KRVIA@30: Visual Diary 2022-2021

Visual Diary – 1994

KRVIA Exchange Program   

 

KRVIA had its first exchange program with the McGill University, Canada 

KRVIA Exhibition

The “Circling the Square” exhibition, an exhibition of objects of art, was held at the KRVIA 

KRVIA Encounters and Guest Lectures  

Sudhir Patwardhan, Atul Dodiya and others presented presented their work at KRVIA. Encounters

KRVIA@30: Visual Diary 2022-2021

Visual Diary – 1995

KRVIA Research and Design Cell  

Mill Lands Project

KRVIA officially started the KRVIA Design Cell in 1995 with the Mill Lands Project. The project studied the status of defunct mill lands and identified urban design strategies for the same. Working with the Charles Correa Committee appointed by the Government of Maharashtra and sponsored by the Urban Design Research Institute, the research hoped to build better open spaces for the city of Mumbai with continued development.

 

 

KRVIA Encounters and Guest Lectures  

Astad Deboo presented his work through a performance for the students and faculty at KRVIA

Bobby Desai demonstrated the installation of a tensile structure on the roof of GRS School at Khar, Mumbai

KRVIA Special Lecture

Charles Correa conducted a lecture and exhibited his work at the KRVIA

Bobby Desai demonstrated the installation of a tensile structure on the roof of GRS School at Khar, Mumbai

Prof. Paul Walker presented a talk on New Museum Architecture in Australia

HERITAGE AT THE INTERFACE OF NATURE AND CULTURE.

KRVIA Blog

HERITAGE AT THE INTERFACE OF NATURE AND CULTURE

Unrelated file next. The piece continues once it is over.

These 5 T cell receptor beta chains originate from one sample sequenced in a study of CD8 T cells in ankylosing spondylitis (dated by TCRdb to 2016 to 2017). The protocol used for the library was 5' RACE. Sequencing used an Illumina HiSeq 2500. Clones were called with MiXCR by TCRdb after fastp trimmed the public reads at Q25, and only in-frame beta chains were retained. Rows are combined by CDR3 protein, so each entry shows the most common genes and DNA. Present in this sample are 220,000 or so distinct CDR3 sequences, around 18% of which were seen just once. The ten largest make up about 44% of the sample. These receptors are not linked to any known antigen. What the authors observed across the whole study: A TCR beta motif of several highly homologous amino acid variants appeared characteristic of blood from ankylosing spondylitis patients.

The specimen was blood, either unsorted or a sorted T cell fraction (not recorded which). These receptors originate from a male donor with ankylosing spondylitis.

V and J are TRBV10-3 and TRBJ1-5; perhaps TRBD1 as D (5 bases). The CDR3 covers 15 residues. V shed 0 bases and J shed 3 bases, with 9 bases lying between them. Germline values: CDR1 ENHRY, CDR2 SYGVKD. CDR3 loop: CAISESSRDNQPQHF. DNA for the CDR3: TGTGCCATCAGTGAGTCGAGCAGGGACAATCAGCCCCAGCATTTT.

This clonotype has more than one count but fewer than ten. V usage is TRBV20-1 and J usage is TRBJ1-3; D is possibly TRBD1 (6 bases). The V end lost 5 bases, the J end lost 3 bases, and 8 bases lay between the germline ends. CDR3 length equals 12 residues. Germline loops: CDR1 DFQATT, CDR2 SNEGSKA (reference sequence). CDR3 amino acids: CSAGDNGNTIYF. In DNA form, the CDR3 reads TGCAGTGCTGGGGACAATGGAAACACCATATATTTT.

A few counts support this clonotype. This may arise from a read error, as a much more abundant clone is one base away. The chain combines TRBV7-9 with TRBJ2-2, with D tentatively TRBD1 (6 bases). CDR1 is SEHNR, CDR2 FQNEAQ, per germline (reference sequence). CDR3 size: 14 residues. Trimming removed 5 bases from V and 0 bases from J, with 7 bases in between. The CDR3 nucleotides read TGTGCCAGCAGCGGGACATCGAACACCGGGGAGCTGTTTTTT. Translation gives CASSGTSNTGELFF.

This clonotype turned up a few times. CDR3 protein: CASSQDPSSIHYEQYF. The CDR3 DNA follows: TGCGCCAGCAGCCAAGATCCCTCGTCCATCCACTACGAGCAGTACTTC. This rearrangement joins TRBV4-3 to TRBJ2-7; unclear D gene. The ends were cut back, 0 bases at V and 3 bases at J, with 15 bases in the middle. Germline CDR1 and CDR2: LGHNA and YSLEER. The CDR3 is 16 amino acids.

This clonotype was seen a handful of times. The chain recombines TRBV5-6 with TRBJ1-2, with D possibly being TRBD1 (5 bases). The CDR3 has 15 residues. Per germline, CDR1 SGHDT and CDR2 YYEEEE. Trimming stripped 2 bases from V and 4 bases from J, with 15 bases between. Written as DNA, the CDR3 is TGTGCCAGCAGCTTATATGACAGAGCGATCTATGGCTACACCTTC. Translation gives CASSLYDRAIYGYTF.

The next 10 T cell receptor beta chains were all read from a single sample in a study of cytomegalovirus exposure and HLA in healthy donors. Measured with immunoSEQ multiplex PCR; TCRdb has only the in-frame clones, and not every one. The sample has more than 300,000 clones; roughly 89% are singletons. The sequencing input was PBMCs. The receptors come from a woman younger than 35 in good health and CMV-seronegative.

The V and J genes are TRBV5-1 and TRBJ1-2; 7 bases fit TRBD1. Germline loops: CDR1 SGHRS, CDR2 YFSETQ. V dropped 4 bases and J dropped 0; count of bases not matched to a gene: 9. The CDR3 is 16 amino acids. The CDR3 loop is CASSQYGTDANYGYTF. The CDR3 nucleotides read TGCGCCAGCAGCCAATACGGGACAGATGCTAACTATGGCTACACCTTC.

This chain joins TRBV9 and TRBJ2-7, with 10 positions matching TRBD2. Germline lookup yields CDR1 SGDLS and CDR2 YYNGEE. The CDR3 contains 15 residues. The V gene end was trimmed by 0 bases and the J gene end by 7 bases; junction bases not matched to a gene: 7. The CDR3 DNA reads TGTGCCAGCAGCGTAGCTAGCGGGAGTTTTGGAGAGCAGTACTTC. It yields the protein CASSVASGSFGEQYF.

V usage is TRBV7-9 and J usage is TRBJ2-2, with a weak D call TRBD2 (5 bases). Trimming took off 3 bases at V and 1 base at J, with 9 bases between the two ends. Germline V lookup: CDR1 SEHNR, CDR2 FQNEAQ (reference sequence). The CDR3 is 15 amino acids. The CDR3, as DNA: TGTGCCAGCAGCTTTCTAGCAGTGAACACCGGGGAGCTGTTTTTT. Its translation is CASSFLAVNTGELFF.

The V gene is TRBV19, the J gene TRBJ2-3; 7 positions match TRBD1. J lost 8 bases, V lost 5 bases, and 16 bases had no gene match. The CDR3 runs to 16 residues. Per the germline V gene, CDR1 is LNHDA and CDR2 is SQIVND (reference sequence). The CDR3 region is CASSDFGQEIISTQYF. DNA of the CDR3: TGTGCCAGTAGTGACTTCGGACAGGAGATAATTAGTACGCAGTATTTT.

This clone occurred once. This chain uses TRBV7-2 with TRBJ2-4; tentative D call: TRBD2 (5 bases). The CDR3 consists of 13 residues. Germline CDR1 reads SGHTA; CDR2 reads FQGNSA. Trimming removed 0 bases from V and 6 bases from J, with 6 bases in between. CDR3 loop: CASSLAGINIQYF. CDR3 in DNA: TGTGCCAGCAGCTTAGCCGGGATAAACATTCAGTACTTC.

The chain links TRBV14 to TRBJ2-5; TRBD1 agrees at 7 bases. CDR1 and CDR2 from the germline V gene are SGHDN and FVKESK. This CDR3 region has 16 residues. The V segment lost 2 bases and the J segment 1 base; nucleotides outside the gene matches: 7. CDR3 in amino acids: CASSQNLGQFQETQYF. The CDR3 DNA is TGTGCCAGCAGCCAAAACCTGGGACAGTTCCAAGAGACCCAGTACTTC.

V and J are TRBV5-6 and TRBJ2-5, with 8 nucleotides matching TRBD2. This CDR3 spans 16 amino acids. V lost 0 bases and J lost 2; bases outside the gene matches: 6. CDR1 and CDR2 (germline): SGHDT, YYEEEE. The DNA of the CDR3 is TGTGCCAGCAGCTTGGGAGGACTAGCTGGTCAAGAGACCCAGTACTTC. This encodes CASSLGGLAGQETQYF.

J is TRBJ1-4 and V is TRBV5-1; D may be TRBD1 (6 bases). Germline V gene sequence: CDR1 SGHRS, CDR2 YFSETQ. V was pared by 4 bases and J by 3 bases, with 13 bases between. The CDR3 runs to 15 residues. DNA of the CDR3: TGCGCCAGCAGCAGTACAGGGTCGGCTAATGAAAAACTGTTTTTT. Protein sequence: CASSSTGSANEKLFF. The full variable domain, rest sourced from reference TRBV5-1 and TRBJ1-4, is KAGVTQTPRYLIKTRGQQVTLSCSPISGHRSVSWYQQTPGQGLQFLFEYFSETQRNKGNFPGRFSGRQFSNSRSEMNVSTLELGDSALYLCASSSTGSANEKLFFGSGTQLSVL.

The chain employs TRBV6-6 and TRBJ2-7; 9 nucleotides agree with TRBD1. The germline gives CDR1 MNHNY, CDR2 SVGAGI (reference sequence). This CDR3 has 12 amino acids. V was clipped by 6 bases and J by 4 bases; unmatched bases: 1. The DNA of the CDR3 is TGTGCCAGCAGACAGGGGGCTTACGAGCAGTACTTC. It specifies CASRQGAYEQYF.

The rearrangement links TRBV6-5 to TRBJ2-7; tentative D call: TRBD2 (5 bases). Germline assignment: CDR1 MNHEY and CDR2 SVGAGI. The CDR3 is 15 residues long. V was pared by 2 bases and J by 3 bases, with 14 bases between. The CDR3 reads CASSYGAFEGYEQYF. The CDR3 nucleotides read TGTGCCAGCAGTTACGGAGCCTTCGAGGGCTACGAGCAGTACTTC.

An Integrated Approach for Development of Kuttanad Region 

Keywords: GIAHS, integrated approach, livelihood, natural values, cultural values, marginalized communities, perceptions, changing aspirations

This thesis explores the Kuttanad agricultural systems, designated as a Globally important agricultural heritage systems (GIAHS)(1). It is an ecologically sensitive area, having a deep interconnection with local livelihood, food security, biodiversity, traditional knowledge system and cultural-social organization. Such systems lie at the interface of nature-culture and are directly dependent and shaped by local resources and communities. In the history of conservation buildings were considered as heritage. Its values and significance was defined and conserved as an important resource for mankind. Throughout the journey various theories, charters, ideologies in conservation discourse understood, recognized, accepted and established that heritage is much vast and includes all the complexities. Over the time it was categorized under natural-cultural sites and accepted by ICMOS.

Nature culture reflects human diversity, uniquely shaped by evolution and cultural practices (where, culture is defined as anything shared by way of specific process of learning). In natural resources water is one of the most important resources and supports a wide range of biodiversity and sustains the livelihoods and the wellbeing of a myriad people and civilizations. Over the last few decades, haphazard urbanization, unbridled expansion of manufacturing activities, burgeoning growth in the use of chemical inputs in agriculture and pressure of growing populations—both resident as well as floating, has made water ecosystems unsustainable in many parts impacting the entire region. This is the same case clearly evident in the context of Kuttanad. Development here should have an integrated approach without ignoring natural and cultural values that forms the foundation of the region. It is called as the ‘granary of Kerala’ (i.e. Keralathinde Nellara), is the only place in India and one of the rarest sites in the world where below-sea-level polder-farming-system(2) is done. It is intrinsically linked with natural resources like land and water making it a geographically unique zone.